One of the things that I’ve consciously done since I started freelancing is to build my own virtual watercooler.
As you can see from my previous posts, I was never the natural networker. In fact, I now often describe my networking at previous office-based jobs as ‘whatever events were offering free cake and time out of the office.’ As you can probably tell, I didn’t see much ROI from it as an activity.
Fast forward to my new working life as a remote worker and freelancer and – guess what? – networking is something that plays a big part in everything I do. And my favourite part of it? Organising a virtual coffee with really cool people around the world.
So there I was, having a virtual coffee with the very cool and lovely Kat Loughrey. We were talking about freelancing generally, what we see in our working futures and where we get our blog ideas from. Talk turned to other freelancers and how it is often the case that you compare yourself to others.
My comment was ‘freelancing is like running, you don’t know where anyone else has started or how they’ve trained, so how can you compare yourself to them?’ Kat’s response? ‘Now that’s a blog idea!’
So, without further ado, here is the aforementioned blog. How is freelancing like running? And if you are going to run a freelance marathon what do you need to do to get training?
Freelancing Is A Marathon. Start Training For the Long Haul.
Despite the fact that the London Marathon was founded as an event for amateur runners, no one turns up on the day without having trained. Well, I hope that’s the case!
If you want to go the distance as a freelancer then you need to be playing a long game. Training is essential. By that I mean a few different things:
- Physical and mental well-being – being physically and mentally fit is the basis of your business as a freelancer. If you aren’t in good health, then your business won’t be either.
- Train for effectiveness – think about how you work best. When do you have the most energy? Do you work best alone or at a co-working space? Get your environment set up to help you be successful.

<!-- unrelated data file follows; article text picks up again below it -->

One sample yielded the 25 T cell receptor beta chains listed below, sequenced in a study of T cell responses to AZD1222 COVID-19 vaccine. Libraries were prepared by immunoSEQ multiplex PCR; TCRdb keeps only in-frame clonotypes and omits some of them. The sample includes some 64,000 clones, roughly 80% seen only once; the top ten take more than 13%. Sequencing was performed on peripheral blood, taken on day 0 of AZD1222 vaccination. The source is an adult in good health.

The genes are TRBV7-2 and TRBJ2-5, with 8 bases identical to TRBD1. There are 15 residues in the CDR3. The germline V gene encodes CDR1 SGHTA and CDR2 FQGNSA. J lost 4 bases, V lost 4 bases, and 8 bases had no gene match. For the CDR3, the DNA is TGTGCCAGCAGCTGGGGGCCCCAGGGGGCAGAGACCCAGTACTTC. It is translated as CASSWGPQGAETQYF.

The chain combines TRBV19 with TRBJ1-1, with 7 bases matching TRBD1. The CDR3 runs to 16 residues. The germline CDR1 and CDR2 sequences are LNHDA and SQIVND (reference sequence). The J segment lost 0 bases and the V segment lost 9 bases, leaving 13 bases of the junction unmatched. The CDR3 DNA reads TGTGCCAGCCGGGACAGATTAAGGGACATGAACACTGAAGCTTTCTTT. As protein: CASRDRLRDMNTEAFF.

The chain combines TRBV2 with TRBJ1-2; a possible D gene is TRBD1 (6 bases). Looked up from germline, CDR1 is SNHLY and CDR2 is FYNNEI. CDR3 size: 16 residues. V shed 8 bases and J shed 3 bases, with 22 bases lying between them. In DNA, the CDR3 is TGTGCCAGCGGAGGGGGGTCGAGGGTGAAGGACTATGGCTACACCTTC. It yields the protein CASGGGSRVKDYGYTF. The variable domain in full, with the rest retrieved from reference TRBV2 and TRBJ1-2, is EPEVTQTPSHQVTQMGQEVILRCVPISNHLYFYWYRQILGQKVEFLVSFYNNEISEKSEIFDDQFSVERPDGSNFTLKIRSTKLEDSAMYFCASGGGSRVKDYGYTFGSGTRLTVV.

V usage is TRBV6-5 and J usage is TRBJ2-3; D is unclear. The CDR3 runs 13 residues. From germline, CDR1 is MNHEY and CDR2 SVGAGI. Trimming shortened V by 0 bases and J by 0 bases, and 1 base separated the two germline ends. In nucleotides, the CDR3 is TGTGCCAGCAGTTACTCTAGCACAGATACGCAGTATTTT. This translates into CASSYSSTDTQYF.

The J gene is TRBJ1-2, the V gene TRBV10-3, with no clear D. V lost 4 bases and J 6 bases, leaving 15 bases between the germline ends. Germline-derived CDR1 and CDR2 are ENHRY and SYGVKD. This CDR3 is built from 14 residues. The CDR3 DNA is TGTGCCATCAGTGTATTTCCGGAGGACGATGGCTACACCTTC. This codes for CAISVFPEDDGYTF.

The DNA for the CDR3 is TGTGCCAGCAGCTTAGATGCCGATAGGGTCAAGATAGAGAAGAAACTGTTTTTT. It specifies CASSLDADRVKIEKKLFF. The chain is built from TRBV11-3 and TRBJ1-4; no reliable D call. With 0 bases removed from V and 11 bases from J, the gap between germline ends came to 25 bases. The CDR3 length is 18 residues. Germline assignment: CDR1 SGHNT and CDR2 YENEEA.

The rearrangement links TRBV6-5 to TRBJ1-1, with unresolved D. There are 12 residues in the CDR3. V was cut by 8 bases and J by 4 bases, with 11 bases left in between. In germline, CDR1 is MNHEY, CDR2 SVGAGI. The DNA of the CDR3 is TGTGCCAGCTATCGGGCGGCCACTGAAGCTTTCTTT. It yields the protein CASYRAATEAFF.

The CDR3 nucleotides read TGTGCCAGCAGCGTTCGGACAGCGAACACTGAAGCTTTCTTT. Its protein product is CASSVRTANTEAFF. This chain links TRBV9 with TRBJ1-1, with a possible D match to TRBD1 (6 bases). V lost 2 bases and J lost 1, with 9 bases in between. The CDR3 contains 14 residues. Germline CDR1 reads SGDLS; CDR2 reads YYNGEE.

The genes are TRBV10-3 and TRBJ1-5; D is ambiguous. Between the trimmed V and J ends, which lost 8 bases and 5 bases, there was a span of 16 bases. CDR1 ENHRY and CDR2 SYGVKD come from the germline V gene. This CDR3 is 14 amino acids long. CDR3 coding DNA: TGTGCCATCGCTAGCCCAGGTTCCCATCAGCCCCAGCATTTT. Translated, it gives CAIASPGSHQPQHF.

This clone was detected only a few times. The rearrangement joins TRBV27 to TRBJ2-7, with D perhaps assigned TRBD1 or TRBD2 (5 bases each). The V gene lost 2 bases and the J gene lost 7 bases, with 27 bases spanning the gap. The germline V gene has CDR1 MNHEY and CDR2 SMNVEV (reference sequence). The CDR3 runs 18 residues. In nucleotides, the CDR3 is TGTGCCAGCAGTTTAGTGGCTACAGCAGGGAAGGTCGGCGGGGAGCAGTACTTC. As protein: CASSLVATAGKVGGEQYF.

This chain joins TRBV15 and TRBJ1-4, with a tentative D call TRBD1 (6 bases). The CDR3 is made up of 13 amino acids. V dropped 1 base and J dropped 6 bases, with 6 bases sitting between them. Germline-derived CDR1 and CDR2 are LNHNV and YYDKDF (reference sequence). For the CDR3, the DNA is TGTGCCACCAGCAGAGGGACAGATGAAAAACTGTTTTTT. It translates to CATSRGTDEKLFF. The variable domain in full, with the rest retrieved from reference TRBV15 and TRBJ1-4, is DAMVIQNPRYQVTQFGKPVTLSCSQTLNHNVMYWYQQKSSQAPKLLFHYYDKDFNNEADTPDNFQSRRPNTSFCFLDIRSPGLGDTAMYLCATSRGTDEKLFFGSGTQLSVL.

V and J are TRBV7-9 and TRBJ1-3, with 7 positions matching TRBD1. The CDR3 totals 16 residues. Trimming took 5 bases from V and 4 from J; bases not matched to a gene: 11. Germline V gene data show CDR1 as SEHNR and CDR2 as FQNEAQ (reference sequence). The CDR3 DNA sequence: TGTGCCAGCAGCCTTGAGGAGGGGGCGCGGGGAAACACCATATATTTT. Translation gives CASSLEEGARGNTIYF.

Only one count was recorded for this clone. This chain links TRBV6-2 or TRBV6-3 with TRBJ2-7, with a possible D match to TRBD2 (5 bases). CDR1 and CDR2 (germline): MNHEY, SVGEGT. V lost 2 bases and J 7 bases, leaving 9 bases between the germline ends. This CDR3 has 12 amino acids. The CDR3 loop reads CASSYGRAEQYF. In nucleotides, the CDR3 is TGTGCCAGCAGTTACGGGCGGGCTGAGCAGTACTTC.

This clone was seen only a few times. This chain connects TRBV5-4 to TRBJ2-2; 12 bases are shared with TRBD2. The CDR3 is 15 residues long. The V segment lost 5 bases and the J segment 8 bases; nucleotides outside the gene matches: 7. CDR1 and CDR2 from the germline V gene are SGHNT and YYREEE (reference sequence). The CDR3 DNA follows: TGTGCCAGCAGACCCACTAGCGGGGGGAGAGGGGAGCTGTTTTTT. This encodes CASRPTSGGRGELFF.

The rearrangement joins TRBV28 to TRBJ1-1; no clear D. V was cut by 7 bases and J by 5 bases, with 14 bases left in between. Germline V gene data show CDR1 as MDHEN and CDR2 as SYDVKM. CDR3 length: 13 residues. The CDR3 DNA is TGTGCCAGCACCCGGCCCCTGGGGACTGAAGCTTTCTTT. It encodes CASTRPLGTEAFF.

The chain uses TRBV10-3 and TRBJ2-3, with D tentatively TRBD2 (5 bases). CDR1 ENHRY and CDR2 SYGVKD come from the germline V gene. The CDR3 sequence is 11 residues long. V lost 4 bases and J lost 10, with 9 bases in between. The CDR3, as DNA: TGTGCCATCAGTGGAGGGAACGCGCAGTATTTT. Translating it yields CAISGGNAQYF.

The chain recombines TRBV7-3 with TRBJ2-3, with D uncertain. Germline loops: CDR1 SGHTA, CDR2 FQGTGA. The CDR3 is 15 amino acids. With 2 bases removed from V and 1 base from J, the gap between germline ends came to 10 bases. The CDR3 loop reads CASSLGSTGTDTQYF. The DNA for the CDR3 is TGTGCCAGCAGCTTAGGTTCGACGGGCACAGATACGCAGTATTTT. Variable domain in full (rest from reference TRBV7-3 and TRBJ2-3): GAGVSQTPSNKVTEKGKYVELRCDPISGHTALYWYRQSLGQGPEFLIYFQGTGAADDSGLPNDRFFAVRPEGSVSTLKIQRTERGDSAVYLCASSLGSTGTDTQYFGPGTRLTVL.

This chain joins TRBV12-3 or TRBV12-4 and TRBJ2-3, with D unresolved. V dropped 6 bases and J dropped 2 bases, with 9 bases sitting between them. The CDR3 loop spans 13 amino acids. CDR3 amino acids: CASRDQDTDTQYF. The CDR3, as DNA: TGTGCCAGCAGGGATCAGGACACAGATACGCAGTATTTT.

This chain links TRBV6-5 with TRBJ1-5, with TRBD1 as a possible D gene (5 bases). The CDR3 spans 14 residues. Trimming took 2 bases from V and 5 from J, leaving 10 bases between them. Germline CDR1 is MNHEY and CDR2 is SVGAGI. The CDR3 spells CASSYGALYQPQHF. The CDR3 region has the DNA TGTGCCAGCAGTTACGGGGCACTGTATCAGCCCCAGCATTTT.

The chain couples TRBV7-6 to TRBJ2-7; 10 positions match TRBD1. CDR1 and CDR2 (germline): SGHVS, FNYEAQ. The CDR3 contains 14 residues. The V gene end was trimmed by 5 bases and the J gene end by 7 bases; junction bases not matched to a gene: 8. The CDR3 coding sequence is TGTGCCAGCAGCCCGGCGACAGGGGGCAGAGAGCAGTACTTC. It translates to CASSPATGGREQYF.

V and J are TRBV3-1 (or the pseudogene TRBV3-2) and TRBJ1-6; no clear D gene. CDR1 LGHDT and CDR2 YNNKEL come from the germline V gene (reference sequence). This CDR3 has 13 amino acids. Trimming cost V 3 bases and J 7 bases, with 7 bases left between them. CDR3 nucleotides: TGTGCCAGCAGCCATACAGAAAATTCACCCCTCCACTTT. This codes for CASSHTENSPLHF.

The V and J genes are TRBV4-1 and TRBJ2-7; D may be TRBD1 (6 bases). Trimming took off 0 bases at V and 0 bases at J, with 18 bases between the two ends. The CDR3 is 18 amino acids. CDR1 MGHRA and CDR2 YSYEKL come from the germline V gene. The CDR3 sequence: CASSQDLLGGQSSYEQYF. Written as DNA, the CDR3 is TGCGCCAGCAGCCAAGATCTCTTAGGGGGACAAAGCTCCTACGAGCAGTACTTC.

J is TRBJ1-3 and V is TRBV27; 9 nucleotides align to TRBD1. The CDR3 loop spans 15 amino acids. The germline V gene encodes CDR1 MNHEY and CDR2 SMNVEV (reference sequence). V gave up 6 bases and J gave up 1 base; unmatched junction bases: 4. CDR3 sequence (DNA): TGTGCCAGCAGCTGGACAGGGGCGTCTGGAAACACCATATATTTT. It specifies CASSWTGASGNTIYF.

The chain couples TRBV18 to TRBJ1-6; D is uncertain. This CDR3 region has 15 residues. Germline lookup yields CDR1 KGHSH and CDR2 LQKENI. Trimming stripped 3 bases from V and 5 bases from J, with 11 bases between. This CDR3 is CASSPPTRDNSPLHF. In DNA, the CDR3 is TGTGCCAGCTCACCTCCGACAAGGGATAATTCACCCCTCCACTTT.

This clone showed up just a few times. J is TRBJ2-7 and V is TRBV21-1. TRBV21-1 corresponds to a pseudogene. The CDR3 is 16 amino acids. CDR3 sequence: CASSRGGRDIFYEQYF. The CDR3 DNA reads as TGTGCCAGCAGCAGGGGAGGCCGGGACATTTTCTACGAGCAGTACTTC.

- Plan to succeed – use your time effectively. Think about your time management and how you can make the best use of your time. As a freelancer this is your key resource, so plan to use it well.
- Invest in the long term from day one – train to be the freelancer that you want to be in the future. Think about how best to network and build a community around you. It might not seem like a priority when you are first looking for work but over time these are the things that will bring you long-term benefits, so start investing time in them now.
Try different ways to train and seeing what works for you. Try out the Pomodoro technique for your time management, or a new workout at your gym. These are the things that will get you fit to take on the challenge that is freelancing.
You Don’t Know Where The Person Running Past You Started From
When I’m out running I often see other runners. Most of the time they are running past me. Sometimes they are coming towards me, and we greet each other with a sweaty out-of-breath nod as we pass. And sometimes I’m lucky enough to be the one overtaking.
Whenever I go past someone, especially when I overtake, I always think the same thing. Don’t get smug because you passed them, you don’t know where they started. We all have off days when we run slower. We have days when we fly around our chosen course.
You might be out for a quick 5km, running past someone who is on mile 9 of a 10 mile long run. You didn’t start at the same place when you set out on your run.
It is the same when you are freelancing. There is no point in comparing yourself to anyone. They might have started freelancing last week, when you’ve been established for years. Or the other way round. They might have a strong background in blog writing, but be publishing their first YouTube video.
Train For The Distance You Want to Run
Some people love to sprint. They want to run flat out over a short distance and collapse into a heaving pile at the end. Others want to run further and longer, pushing their limits with ultra-marathons. You need to know what distance you are looking to run in order to train properly for it.
It is the same in content and social. There are so many ways to produce content and get a social buzz going, the best way to establish yourself as a freelancer is to specialise in the area/niche/channel that is your passion.
You might have a niche that you love working in or a specialist interest that drives your community work. You might be an expert in all things Snapchat. Focusing on the work that you want to produce gives your offering clarity and shows people what you are passionate about.
So there it is, the running/freelancing blog I needed to write, thank you Kat! Let me know your thoughts, and where you see crossovers with your hobbies and freelance life.